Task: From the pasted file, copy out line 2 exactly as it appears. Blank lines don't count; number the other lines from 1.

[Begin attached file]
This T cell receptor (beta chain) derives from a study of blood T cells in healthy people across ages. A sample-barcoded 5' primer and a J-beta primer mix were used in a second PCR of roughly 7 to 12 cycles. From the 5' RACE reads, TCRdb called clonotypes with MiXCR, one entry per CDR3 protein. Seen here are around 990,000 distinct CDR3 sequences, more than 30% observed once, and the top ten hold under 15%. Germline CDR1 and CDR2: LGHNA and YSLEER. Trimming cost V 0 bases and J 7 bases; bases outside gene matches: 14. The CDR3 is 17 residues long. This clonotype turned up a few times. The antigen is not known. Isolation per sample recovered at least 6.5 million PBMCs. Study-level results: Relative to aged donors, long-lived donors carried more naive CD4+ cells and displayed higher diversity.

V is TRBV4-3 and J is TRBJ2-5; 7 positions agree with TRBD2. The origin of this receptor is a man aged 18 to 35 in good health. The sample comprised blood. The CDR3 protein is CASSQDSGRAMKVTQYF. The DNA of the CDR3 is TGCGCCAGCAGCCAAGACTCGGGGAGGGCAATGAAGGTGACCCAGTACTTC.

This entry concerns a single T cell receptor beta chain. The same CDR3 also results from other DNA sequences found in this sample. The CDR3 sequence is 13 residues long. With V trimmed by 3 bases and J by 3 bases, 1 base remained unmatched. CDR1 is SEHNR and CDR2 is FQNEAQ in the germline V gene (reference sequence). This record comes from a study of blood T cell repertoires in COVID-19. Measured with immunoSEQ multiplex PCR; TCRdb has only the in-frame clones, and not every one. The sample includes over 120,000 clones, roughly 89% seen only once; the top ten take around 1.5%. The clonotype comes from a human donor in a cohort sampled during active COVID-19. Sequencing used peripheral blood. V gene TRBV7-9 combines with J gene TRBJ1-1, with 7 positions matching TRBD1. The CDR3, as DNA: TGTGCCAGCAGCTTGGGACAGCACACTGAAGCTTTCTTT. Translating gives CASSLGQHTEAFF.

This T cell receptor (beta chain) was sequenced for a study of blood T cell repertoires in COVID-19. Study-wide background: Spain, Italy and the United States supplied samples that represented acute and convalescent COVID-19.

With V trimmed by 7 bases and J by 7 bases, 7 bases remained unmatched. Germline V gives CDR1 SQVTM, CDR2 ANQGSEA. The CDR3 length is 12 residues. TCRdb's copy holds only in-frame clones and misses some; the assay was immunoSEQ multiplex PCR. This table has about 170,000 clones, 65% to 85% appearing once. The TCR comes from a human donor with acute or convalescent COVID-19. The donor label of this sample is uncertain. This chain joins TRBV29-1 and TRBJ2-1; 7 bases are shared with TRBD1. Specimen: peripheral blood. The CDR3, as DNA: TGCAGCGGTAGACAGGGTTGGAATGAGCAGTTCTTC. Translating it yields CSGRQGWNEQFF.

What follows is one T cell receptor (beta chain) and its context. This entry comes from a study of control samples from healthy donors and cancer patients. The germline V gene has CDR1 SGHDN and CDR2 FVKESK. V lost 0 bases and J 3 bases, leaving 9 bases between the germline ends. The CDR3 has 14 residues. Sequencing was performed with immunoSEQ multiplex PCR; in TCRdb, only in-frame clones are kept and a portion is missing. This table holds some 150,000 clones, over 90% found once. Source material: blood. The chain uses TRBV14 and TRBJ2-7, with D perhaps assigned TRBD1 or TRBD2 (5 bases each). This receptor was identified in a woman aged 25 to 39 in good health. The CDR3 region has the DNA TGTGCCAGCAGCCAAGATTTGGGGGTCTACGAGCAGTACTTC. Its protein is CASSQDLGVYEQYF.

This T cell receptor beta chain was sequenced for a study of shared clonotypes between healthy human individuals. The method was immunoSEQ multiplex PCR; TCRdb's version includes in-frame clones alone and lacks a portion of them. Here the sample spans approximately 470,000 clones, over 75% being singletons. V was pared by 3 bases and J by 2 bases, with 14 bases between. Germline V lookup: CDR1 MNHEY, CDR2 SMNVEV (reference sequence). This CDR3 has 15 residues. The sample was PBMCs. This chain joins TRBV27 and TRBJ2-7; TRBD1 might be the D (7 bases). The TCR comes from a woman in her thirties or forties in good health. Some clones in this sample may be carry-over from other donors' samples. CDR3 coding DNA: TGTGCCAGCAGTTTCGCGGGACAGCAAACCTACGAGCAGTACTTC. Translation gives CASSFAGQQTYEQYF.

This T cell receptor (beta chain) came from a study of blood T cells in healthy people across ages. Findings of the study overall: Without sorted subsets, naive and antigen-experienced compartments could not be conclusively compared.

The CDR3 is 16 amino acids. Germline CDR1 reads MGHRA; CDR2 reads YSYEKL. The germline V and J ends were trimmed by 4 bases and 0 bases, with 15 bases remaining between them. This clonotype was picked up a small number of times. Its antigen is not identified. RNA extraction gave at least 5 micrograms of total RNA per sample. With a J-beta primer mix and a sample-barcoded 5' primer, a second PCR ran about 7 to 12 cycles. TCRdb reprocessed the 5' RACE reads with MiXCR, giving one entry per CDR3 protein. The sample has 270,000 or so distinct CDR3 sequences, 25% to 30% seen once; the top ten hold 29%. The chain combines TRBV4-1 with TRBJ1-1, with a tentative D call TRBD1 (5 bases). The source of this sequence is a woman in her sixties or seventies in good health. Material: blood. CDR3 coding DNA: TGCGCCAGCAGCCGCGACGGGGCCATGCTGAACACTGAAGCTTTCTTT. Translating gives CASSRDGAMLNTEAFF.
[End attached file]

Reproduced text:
V is TRBV4-3 and J is TRBJ2-5; 7 positions agree with TRBD2. The origin of this receptor is a man aged 18 to 35 in good health. The sample comprised blood. The CDR3 protein is CASSQDSGRAMKVTQYF. The DNA of the CDR3 is TGCGCCAGCAGCCAAGACTCGGGGAGGGCAATGAAGGTGACCCAGTACTTC.